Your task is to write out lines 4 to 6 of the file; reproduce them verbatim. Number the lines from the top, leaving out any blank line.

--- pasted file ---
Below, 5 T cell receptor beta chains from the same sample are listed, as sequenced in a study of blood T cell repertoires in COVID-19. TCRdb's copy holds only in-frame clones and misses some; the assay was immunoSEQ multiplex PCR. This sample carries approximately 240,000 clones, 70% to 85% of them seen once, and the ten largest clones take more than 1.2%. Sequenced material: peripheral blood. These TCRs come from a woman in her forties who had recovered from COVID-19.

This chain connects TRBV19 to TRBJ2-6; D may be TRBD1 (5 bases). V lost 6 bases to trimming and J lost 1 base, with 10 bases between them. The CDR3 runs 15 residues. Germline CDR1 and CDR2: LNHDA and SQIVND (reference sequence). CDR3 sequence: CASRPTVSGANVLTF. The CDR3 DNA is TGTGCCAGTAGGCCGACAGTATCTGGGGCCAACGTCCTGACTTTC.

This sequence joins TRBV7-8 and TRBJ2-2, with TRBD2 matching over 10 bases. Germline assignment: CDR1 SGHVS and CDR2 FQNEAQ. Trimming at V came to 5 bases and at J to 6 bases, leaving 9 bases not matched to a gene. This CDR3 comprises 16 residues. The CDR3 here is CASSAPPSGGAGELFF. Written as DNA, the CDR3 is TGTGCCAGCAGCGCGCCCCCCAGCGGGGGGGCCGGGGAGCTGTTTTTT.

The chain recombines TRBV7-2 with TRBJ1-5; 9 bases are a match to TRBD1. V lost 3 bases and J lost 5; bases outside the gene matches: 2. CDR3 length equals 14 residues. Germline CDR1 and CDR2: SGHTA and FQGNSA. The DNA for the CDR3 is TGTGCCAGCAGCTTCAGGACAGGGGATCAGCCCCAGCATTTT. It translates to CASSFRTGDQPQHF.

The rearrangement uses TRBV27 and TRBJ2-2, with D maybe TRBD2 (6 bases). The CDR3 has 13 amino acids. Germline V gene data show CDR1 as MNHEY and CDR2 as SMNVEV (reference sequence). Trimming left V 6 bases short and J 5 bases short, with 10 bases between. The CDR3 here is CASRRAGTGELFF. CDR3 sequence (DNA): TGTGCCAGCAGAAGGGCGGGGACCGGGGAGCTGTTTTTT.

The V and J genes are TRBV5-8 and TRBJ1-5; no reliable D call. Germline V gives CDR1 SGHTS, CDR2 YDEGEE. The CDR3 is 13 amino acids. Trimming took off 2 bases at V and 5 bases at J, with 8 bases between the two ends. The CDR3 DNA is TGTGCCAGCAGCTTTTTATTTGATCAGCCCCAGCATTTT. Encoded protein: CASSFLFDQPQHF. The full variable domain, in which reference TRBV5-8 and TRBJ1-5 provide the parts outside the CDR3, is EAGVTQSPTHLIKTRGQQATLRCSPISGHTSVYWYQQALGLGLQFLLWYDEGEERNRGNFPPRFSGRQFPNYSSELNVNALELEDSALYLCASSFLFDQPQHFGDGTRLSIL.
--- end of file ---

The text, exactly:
The chain recombines TRBV7-2 with TRBJ1-5; 9 bases are a match to TRBD1. V lost 3 bases and J lost 5; bases outside the gene matches: 2. CDR3 length equals 14 residues. Germline CDR1 and CDR2: SGHTA and FQGNSA. The DNA for the CDR3 is TGTGCCAGCAGCTTCAGGACAGGGGATCAGCCCCAGCATTTT. It translates to CASSFRTGDQPQHF.

The rearrangement uses TRBV27 and TRBJ2-2, with D maybe TRBD2 (6 bases). The CDR3 has 13 amino acids. Germline V gene data show CDR1 as MNHEY and CDR2 as SMNVEV (reference sequence). Trimming left V 6 bases short and J 5 bases short, with 10 bases between. The CDR3 here is CASRRAGTGELFF. CDR3 sequence (DNA): TGTGCCAGCAGAAGGGCGGGGACCGGGGAGCTGTTTTTT.

The V and J genes are TRBV5-8 and TRBJ1-5; no reliable D call. Germline V gives CDR1 SGHTS, CDR2 YDEGEE. The CDR3 is 13 amino acids. Trimming took off 2 bases at V and 5 bases at J, with 8 bases between the two ends. The CDR3 DNA is TGTGCCAGCAGCTTTTTATTTGATCAGCCCCAGCATTTT. Encoded protein: CASSFLFDQPQHF. The full variable domain, in which reference TRBV5-8 and TRBJ1-5 provide the parts outside the CDR3, is EAGVTQSPTHLIKTRGQQATLRCSPISGHTSVYWYQQALGLGLQFLLWYDEGEERNRGNFPPRFSGRQFPNYSSELNVNALELEDSALYLCASSFLFDQPQHFGDGTRLSIL.